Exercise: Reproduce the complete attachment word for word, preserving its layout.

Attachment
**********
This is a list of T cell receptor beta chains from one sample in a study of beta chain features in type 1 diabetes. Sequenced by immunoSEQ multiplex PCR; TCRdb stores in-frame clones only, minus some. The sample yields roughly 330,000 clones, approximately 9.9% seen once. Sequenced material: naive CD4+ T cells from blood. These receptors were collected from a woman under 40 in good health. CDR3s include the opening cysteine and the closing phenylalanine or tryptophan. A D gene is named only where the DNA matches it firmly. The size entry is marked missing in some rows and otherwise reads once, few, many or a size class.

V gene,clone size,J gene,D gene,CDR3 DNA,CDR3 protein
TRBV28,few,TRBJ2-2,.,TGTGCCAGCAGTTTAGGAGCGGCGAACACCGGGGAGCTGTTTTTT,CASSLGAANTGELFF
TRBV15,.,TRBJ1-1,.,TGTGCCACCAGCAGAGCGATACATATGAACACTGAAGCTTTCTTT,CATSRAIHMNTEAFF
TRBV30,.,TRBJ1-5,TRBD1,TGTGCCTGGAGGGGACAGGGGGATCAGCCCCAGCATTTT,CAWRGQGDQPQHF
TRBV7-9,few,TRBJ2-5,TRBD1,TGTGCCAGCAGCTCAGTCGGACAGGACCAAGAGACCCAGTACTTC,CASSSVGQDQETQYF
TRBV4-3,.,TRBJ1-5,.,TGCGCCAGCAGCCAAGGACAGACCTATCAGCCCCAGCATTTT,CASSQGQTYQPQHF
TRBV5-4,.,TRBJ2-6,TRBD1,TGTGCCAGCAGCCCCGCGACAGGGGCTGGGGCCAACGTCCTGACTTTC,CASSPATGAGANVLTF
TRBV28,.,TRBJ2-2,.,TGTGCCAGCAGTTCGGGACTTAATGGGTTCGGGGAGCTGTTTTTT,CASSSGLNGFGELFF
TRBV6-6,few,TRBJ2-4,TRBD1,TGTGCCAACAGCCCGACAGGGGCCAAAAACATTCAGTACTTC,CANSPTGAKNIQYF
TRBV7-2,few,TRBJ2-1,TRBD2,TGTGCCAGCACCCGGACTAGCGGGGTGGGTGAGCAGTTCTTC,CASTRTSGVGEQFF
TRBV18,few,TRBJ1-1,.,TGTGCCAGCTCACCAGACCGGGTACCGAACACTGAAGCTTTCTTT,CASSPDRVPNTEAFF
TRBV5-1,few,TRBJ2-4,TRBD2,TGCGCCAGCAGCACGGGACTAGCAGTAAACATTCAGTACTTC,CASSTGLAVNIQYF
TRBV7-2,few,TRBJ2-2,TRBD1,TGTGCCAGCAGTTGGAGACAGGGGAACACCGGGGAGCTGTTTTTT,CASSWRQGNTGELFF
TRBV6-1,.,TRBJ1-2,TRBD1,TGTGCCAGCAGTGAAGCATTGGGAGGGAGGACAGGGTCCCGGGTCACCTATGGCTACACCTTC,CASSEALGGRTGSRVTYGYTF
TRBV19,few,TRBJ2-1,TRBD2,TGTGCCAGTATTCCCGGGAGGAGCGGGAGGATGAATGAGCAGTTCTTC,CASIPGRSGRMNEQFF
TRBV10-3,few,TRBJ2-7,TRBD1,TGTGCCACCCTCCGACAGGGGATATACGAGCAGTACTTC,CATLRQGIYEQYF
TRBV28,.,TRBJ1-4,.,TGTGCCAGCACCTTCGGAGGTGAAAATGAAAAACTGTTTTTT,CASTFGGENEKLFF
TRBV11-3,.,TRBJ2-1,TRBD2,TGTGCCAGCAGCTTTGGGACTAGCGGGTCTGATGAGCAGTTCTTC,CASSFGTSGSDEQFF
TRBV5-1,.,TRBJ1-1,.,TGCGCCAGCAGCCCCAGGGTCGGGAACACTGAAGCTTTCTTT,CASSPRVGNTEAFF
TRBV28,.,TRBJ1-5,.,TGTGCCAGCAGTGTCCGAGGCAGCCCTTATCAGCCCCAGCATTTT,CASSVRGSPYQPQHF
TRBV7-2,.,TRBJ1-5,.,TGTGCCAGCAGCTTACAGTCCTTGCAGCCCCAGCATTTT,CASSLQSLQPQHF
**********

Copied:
This is a list of T cell receptor beta chains from one sample in a study of beta chain features in type 1 diabetes. Sequenced by immunoSEQ multiplex PCR; TCRdb stores in-frame clones only, minus some. The sample yields roughly 330,000 clones, approximately 9.9% seen once. Sequenced material: naive CD4+ T cells from blood. These receptors were collected from a woman under 40 in good health. CDR3s include the opening cysteine and the closing phenylalanine or tryptophan. A D gene is named only where the DNA matches it firmly. The size entry is marked missing in some rows and otherwise reads once, few, many or a size class.

V gene,clone size,J gene,D gene,CDR3 DNA,CDR3 protein
TRBV28,few,TRBJ2-2,.,TGTGCCAGCAGTTTAGGAGCGGCGAACACCGGGGAGCTGTTTTTT,CASSLGAANTGELFF
TRBV15,.,TRBJ1-1,.,TGTGCCACCAGCAGAGCGATACATATGAACACTGAAGCTTTCTTT,CATSRAIHMNTEAFF
TRBV30,.,TRBJ1-5,TRBD1,TGTGCCTGGAGGGGACAGGGGGATCAGCCCCAGCATTTT,CAWRGQGDQPQHF
TRBV7-9,few,TRBJ2-5,TRBD1,TGTGCCAGCAGCTCAGTCGGACAGGACCAAGAGACCCAGTACTTC,CASSSVGQDQETQYF
TRBV4-3,.,TRBJ1-5,.,TGCGCCAGCAGCCAAGGACAGACCTATCAGCCCCAGCATTTT,CASSQGQTYQPQHF
TRBV5-4,.,TRBJ2-6,TRBD1,TGTGCCAGCAGCCCCGCGACAGGGGCTGGGGCCAACGTCCTGACTTTC,CASSPATGAGANVLTF
TRBV28,.,TRBJ2-2,.,TGTGCCAGCAGTTCGGGACTTAATGGGTTCGGGGAGCTGTTTTTT,CASSSGLNGFGELFF
TRBV6-6,few,TRBJ2-4,TRBD1,TGTGCCAACAGCCCGACAGGGGCCAAAAACATTCAGTACTTC,CANSPTGAKNIQYF
TRBV7-2,few,TRBJ2-1,TRBD2,TGTGCCAGCACCCGGACTAGCGGGGTGGGTGAGCAGTTCTTC,CASTRTSGVGEQFF
TRBV18,few,TRBJ1-1,.,TGTGCCAGCTCACCAGACCGGGTACCGAACACTGAAGCTTTCTTT,CASSPDRVPNTEAFF
TRBV5-1,few,TRBJ2-4,TRBD2,TGCGCCAGCAGCACGGGACTAGCAGTAAACATTCAGTACTTC,CASSTGLAVNIQYF
TRBV7-2,few,TRBJ2-2,TRBD1,TGTGCCAGCAGTTGGAGACAGGGGAACACCGGGGAGCTGTTTTTT,CASSWRQGNTGELFF
TRBV6-1,.,TRBJ1-2,TRBD1,TGTGCCAGCAGTGAAGCATTGGGAGGGAGGACAGGGTCCCGGGTCACCTATGGCTACACCTTC,CASSEALGGRTGSRVTYGYTF
TRBV19,few,TRBJ2-1,TRBD2,TGTGCCAGTATTCCCGGGAGGAGCGGGAGGATGAATGAGCAGTTCTTC,CASIPGRSGRMNEQFF
TRBV10-3,few,TRBJ2-7,TRBD1,TGTGCCACCCTCCGACAGGGGATATACGAGCAGTACTTC,CATLRQGIYEQYF
TRBV28,.,TRBJ1-4,.,TGTGCCAGCACCTTCGGAGGTGAAAATGAAAAACTGTTTTTT,CASTFGGENEKLFF
TRBV11-3,.,TRBJ2-1,TRBD2,TGTGCCAGCAGCTTTGGGACTAGCGGGTCTGATGAGCAGTTCTTC,CASSFGTSGSDEQFF
TRBV5-1,.,TRBJ1-1,.,TGCGCCAGCAGCCCCAGGGTCGGGAACACTGAAGCTTTCTTT,CASSPRVGNTEAFF
TRBV28,.,TRBJ1-5,.,TGTGCCAGCAGTGTCCGAGGCAGCCCTTATCAGCCCCAGCATTTT,CASSVRGSPYQPQHF
TRBV7-2,.,TRBJ1-5,.,TGTGCCAGCAGCTTACAGTCCTTGCAGCCCCAGCATTTT,CASSLQSLQPQHF